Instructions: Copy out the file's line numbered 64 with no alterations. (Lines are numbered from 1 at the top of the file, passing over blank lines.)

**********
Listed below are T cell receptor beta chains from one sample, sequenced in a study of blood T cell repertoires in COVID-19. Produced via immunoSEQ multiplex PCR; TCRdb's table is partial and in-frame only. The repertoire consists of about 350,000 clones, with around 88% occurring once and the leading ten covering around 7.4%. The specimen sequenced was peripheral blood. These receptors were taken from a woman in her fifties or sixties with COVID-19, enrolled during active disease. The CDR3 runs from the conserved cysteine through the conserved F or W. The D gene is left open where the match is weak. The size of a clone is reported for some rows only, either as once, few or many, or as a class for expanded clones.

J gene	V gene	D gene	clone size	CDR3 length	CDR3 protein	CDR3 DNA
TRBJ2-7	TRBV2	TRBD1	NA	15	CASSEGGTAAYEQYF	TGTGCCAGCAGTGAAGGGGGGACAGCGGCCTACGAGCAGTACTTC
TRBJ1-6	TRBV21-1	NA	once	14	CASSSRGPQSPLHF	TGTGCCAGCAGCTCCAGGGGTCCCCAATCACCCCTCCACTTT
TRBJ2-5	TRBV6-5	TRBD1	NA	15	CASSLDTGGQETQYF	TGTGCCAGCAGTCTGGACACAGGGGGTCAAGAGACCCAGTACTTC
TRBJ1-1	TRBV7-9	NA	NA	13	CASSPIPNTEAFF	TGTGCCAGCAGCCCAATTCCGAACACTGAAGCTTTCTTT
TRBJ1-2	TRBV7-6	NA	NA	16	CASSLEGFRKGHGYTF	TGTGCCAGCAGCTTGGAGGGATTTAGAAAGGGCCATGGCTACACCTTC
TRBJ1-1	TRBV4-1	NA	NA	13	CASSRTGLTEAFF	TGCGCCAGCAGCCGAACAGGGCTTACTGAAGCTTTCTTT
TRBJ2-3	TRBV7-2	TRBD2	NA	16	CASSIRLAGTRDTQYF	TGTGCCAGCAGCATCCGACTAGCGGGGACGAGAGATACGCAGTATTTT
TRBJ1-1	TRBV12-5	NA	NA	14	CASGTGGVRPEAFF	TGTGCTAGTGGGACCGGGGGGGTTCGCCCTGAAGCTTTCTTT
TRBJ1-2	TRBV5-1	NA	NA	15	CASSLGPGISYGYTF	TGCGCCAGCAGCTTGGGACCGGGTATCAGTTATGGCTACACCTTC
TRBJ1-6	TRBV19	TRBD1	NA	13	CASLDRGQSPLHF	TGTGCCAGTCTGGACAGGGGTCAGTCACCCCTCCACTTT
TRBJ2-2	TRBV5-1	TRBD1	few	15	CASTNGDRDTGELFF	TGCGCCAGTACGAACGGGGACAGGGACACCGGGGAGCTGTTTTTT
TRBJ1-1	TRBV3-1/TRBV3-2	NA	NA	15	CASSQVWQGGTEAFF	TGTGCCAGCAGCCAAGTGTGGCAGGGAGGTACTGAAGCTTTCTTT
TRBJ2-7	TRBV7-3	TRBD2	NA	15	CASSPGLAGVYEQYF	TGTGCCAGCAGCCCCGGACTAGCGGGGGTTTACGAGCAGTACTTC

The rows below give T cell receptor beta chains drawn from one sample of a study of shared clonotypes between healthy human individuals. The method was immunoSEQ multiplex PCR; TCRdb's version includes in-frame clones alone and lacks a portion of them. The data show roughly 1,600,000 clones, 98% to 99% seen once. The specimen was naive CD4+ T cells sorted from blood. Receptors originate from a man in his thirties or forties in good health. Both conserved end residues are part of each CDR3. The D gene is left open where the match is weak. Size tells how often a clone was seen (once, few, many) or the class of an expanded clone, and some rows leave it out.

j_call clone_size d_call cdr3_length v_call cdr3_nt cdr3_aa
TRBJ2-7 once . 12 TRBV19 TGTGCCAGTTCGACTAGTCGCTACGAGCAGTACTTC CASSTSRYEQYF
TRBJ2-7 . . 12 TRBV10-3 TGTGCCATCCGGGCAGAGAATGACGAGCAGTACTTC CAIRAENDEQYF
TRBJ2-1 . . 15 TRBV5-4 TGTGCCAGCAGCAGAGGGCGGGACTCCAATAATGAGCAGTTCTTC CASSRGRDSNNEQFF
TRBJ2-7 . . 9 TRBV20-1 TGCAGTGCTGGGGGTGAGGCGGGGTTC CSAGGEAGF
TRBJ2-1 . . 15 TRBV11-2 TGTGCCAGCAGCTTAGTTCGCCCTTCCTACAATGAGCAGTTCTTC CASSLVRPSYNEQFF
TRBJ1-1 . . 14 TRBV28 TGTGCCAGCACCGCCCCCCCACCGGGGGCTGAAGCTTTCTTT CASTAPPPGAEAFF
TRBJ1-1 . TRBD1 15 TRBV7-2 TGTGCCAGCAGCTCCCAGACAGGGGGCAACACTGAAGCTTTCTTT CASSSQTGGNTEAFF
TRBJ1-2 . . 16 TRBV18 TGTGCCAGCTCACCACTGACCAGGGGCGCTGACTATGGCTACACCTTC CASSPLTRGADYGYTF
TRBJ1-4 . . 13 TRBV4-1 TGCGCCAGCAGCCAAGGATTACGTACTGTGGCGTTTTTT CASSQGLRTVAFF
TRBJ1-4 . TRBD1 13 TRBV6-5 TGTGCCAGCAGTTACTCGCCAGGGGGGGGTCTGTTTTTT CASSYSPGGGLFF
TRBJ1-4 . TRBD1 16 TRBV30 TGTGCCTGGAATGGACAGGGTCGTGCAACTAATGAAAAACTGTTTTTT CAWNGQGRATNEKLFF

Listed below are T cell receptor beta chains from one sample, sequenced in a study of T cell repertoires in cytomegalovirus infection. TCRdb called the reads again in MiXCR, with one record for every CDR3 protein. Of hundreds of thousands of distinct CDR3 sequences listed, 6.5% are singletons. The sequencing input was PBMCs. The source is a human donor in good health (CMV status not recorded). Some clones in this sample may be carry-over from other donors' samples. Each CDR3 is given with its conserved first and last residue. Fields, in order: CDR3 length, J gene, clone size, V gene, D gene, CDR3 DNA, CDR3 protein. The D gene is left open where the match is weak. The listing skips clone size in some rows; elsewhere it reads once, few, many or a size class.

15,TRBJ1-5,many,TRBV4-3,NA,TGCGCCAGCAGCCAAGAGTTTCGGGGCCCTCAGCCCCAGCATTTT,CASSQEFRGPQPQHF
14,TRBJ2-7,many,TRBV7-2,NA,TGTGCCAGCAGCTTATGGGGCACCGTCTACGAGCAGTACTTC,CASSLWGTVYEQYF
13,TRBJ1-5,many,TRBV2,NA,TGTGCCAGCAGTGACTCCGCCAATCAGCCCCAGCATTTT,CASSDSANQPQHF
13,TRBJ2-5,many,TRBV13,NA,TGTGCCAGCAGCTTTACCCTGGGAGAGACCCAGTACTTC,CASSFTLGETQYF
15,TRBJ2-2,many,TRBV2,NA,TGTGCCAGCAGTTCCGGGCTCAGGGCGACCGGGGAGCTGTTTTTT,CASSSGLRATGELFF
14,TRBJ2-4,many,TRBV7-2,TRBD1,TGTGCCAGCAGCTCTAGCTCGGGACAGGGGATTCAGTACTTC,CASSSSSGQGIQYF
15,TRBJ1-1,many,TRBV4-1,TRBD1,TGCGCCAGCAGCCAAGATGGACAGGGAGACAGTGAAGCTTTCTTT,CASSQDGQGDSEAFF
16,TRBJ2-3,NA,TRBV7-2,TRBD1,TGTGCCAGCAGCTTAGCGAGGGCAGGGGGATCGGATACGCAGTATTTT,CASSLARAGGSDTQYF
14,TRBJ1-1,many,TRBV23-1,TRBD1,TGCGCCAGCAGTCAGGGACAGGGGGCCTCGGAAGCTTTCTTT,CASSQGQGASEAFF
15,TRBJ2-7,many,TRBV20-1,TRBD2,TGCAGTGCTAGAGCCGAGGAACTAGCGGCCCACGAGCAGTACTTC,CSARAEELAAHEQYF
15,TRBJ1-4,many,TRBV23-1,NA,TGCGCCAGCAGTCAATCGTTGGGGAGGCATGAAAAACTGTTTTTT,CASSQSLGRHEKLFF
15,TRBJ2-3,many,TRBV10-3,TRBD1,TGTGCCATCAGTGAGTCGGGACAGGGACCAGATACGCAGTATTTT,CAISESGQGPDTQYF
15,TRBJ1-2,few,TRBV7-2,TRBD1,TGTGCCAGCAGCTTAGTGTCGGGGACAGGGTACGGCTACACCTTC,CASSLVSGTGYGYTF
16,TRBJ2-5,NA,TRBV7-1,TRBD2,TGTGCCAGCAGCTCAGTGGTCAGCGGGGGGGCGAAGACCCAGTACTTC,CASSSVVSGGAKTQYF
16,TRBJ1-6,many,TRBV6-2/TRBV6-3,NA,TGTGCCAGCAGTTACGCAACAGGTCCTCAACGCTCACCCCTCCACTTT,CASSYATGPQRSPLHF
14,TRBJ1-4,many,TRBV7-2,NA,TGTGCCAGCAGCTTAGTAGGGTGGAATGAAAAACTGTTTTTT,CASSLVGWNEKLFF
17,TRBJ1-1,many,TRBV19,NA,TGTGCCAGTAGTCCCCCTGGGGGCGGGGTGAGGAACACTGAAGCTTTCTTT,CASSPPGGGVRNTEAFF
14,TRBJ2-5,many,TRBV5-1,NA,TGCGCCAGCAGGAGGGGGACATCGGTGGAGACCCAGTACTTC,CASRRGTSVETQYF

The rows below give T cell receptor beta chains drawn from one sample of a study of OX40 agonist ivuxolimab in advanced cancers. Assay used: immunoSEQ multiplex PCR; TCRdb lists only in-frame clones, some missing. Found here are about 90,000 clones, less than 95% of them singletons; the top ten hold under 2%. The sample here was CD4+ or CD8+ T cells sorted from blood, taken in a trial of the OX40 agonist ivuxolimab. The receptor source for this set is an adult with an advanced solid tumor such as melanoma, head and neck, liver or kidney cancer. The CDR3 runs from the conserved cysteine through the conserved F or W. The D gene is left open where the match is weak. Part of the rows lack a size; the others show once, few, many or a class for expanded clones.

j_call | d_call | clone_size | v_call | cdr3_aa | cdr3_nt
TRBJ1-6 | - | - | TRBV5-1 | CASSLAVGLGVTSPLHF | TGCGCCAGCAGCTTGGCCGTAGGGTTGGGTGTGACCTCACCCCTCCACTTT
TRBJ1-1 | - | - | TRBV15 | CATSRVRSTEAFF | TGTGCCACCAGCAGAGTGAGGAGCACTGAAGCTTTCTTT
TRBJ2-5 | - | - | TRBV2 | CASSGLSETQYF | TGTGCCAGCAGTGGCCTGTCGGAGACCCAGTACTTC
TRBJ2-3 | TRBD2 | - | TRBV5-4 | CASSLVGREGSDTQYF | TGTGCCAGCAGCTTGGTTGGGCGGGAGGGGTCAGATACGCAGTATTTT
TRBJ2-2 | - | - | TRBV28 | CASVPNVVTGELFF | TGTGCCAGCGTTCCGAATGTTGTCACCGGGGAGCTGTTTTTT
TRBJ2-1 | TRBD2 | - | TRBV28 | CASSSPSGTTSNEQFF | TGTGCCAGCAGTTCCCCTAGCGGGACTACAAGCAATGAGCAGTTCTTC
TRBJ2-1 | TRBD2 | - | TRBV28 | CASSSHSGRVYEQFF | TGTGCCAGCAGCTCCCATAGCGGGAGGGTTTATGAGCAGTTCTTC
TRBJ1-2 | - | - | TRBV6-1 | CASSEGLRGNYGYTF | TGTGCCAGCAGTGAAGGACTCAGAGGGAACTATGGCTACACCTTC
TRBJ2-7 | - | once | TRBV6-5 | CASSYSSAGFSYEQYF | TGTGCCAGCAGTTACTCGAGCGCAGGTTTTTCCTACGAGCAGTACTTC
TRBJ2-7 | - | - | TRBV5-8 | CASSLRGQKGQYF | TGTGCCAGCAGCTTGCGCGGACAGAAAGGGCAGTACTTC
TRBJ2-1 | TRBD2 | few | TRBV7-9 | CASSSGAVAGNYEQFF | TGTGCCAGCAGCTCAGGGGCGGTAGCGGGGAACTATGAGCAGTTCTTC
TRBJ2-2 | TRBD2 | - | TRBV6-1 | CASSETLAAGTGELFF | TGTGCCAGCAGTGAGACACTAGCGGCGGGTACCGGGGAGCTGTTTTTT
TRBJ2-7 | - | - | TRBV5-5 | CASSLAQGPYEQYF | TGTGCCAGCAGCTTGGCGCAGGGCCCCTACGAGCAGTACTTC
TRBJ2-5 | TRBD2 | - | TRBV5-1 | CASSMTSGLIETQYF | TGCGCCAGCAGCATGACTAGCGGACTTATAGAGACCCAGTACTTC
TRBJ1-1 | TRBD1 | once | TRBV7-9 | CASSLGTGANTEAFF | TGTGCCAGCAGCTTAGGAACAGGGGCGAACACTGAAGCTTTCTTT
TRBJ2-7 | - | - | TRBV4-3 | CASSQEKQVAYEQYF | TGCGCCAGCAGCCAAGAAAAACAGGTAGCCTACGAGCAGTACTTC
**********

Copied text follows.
TRBJ1-1 | TRBD1 | once | TRBV7-9 | CASSLGTGANTEAFF | TGTGCCAGCAGCTTAGGAACAGGGGCGAACACTGAAGCTTTCTTT